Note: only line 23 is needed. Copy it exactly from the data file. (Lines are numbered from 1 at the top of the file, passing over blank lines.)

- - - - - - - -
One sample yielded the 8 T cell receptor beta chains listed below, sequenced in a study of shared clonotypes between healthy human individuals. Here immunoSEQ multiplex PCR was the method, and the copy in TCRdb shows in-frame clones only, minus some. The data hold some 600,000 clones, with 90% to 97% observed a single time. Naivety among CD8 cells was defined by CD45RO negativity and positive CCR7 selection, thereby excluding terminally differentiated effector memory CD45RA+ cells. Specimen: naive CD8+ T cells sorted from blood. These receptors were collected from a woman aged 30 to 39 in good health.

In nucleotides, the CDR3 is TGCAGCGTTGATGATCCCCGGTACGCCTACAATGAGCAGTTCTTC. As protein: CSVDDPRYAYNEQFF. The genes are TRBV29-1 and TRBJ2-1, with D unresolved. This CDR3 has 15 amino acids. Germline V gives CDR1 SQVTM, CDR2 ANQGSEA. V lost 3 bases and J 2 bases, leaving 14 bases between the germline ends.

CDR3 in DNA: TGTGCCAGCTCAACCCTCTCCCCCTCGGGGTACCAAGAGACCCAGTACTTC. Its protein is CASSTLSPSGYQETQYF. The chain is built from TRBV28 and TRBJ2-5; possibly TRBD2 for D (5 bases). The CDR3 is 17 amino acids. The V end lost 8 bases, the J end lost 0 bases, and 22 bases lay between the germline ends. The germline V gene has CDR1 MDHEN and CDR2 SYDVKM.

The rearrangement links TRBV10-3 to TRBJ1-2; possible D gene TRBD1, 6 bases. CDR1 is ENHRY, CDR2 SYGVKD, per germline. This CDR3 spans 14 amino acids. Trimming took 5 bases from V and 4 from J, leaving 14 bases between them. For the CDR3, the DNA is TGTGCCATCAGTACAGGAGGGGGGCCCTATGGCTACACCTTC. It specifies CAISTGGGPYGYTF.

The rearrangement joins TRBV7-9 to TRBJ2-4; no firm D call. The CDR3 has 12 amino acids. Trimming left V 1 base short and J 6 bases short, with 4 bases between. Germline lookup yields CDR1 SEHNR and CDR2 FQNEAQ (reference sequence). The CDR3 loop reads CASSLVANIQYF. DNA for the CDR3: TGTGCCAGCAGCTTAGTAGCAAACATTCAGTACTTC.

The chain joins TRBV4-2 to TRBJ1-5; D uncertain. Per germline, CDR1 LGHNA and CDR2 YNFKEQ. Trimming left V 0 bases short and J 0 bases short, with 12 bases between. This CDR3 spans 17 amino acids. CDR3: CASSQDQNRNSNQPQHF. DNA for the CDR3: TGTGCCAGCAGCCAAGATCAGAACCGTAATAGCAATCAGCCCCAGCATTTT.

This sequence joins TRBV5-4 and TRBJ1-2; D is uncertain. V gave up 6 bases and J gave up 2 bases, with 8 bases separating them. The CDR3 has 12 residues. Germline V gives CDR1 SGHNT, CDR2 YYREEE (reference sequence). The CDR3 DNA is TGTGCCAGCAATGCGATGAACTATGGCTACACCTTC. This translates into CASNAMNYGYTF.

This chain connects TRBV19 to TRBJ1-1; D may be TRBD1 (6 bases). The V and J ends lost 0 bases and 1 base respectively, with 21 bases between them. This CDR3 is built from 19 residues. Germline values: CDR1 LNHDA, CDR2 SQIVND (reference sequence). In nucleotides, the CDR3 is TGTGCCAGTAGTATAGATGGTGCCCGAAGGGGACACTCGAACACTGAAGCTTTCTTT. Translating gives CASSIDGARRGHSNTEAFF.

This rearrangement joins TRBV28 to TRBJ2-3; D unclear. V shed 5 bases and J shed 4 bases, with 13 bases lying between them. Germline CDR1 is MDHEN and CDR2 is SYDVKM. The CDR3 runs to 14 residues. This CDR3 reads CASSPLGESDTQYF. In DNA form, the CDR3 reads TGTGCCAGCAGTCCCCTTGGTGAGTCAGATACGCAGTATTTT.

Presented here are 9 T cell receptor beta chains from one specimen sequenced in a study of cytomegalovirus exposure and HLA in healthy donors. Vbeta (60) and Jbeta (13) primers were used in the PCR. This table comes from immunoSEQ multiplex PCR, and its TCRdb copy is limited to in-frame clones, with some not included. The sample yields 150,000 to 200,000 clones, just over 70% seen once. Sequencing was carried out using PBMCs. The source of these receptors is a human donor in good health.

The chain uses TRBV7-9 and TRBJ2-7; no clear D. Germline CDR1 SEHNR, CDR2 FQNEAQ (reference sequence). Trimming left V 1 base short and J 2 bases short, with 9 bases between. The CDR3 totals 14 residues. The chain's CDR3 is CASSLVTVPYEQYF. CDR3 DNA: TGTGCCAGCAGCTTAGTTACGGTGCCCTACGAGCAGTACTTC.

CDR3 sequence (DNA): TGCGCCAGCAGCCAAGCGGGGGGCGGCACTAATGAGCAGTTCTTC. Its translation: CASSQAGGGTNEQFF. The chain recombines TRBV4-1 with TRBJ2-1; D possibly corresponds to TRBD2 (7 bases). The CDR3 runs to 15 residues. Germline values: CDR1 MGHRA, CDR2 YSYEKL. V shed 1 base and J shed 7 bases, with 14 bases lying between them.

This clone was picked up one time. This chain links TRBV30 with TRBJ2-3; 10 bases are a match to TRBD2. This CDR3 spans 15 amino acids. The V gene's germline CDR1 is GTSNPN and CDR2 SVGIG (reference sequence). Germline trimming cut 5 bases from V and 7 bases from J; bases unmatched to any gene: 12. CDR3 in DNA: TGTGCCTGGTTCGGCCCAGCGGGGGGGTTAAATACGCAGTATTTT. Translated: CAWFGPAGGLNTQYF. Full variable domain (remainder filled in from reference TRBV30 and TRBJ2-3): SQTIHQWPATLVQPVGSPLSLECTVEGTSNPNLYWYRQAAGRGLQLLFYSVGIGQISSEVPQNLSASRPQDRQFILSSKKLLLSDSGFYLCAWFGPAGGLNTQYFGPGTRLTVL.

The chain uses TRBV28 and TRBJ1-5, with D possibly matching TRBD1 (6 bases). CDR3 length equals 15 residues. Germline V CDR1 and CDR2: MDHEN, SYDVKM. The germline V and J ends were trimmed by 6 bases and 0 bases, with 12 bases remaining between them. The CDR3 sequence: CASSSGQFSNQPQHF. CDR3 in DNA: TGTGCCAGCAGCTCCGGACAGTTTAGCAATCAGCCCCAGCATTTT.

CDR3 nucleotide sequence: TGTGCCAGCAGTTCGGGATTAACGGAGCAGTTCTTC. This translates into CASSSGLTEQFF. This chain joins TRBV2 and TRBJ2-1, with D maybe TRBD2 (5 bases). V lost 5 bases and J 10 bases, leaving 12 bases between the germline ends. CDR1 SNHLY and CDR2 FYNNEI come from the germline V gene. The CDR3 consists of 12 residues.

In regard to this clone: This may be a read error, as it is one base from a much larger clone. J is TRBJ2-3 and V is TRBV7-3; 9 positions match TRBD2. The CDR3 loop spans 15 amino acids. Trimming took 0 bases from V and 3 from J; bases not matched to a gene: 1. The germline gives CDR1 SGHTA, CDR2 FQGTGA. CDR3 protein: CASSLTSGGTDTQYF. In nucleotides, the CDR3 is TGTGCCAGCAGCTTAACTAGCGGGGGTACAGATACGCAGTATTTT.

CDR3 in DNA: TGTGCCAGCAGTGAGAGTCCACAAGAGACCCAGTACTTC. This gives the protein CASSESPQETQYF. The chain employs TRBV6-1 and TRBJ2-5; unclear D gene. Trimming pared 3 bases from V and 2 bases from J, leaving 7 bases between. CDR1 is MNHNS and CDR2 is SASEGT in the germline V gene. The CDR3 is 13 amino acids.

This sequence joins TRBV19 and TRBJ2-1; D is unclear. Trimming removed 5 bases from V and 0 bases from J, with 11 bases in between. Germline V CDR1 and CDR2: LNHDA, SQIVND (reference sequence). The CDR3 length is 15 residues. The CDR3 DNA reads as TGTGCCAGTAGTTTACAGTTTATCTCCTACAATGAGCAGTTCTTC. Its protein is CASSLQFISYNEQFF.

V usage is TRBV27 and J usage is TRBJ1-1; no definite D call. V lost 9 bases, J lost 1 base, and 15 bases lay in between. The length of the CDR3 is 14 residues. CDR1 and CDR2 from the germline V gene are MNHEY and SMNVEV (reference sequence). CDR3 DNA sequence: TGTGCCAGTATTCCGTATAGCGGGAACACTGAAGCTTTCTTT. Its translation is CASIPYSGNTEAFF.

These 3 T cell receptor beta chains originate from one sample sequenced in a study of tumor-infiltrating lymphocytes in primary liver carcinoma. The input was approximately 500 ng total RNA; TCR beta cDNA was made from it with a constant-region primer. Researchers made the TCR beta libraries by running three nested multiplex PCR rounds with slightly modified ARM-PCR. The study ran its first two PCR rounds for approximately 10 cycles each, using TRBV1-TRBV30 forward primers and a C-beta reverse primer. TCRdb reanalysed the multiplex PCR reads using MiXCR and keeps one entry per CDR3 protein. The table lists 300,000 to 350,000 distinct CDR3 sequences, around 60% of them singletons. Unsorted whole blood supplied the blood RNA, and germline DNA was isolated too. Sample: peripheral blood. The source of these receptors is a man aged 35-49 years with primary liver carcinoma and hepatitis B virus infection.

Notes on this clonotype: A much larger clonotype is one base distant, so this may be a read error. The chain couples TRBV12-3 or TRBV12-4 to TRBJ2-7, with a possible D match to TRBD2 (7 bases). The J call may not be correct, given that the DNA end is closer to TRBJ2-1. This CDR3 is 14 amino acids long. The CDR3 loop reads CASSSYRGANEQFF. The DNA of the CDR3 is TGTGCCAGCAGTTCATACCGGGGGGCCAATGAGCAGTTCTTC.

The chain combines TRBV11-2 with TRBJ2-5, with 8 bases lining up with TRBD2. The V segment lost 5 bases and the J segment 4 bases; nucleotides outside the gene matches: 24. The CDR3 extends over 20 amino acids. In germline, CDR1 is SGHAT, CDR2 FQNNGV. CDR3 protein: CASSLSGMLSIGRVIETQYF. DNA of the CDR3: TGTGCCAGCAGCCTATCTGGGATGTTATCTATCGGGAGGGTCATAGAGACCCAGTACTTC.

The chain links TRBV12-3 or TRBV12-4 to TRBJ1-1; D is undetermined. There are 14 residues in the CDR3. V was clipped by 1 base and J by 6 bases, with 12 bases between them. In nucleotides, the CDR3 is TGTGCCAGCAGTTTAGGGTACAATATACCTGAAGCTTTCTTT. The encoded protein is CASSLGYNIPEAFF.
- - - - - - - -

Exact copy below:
The chain links TRBV12-3 or TRBV12-4 to TRBJ1-1; D is undetermined. There are 14 residues in the CDR3. V was clipped by 1 base and J by 6 bases, with 12 bases between them. In nucleotides, the CDR3 is TGTGCCAGCAGTTTAGGGTACAATATACCTGAAGCTTTCTTT. The encoded protein is CASSLGYNIPEAFF.